Filings continue in a lawsuit alleging theft and fraud from Winona Restoration & Preservation Inc. and its founder, Dr. Dane Miller, by former business partner Brent Wilcoxson.
On Aug. 20, the defense filed a motion to dismiss several counts of the lawsuit claiming the statute of limitations have passed. One week later, however, on Aug. 27, the legal team for Dr. Dane Miller and Winona Restoration & Preservation Inc., filed opposition to the defense’s motion.
In the filing, plaintiff’s counsel argues the charges cannot be dismissed legally if the complaining party is entitled to relief. The defense’s further claim that the lawsuit “failed to allege any misrepresentation by Wilcoxson” is also disputed by plaintiffs noting fraud “may consist of conduct as well as words.” Wilcoxson is accused in one count of keeping $900 for himself and falsely representing a deposit made to the WRP books.
Further, the plaintiffs argue Wilcoxson also attempted to hide a $12,000 loan from WRP given to his son, Aaron, which was never repaid, and that his paid his son’s college tuition from WRP funds and hid that.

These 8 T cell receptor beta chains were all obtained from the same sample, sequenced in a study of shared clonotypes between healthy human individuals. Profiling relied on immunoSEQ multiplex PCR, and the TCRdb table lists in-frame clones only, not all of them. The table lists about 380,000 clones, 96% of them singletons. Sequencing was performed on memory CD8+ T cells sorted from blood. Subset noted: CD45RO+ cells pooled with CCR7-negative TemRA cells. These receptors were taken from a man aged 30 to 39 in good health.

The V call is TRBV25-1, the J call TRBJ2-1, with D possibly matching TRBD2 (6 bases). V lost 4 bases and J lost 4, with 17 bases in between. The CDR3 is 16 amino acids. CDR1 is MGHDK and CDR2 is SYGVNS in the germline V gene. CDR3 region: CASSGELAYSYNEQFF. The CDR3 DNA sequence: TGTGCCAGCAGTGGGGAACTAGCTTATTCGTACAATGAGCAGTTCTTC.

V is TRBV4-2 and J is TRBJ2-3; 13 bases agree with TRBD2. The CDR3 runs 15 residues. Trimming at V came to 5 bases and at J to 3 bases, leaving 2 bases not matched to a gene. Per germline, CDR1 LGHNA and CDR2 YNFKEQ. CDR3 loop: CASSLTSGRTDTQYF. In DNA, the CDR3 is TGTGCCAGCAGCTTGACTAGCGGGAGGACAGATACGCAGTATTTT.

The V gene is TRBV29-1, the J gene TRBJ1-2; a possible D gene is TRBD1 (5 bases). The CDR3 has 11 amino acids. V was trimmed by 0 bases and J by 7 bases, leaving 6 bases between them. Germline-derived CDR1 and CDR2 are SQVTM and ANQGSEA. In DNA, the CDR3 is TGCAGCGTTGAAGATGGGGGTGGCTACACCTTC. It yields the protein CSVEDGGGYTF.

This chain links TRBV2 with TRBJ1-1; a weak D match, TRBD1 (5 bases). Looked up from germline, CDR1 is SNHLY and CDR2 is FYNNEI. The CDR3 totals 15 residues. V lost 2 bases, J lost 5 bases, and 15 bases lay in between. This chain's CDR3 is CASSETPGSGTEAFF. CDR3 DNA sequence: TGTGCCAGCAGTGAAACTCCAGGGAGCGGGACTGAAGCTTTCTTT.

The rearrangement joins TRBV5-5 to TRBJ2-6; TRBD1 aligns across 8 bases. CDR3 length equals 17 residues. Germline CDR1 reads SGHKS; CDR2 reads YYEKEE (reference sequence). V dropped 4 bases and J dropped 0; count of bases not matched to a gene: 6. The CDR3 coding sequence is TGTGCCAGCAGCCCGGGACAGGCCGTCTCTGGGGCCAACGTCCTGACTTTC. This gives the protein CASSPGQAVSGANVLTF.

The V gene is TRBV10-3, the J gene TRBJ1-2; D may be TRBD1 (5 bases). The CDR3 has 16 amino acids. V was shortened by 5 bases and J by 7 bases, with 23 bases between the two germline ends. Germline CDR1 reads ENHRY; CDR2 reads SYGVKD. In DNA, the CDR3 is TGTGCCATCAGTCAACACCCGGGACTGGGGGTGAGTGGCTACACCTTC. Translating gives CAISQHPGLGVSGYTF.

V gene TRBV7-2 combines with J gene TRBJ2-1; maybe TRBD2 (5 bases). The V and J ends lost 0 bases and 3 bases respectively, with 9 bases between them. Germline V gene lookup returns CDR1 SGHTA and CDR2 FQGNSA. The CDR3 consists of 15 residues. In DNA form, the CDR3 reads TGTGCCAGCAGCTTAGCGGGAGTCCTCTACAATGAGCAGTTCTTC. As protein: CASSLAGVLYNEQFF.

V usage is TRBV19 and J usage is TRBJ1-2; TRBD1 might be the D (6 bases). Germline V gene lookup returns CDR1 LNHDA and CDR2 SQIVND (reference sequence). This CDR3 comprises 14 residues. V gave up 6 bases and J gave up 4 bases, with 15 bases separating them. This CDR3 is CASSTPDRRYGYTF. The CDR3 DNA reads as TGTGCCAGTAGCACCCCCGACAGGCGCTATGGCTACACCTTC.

Wilcoxson is also accused of transferring a promissory note from Grace College to his own nonprofit organization, Winona Arts Restoration & Preservation Inc., and $29,000 from the sale of Winona Mercantile.
Grace College has entered into the suit fearing it may have a “double liability” from purchasing Mount Memorial Hall property from WRP, although the funds were deposited into the W.A.R.P. account. Grace has made monthly payments of $18,200 on the property since Jan. 1, 2005, and is scheduled to continue those payments until Dec. 31, 2015.
According to the motion to intervene filed by the college, a letter written by Wilcoxson and dated Oct. 5, 2006, claimed WRP “gifted” the note and mortgage on the property to W.A.R.P., a claim Dr. Miller denies in the lawsuit.
The plaintiff’s latest motion asks the court to deny the defense’s motion to dismiss saying, “Wilcoxson acted with malice, fraud, gross negligence or oppressiveness that was not the result of mistake of fact or law, honest error or judgement, overzealousness, mere negligence or other human failing.”
Elkhart County Circuit Court Judge Terry Shewmaker, who has been named the special judge for the case, has set a hearing in his court for 11 a.m. Friday, Sept. 28. The judge will hear all pending motions, together with Grace Schools’ motion to intervene as a separate party in the lawsuit.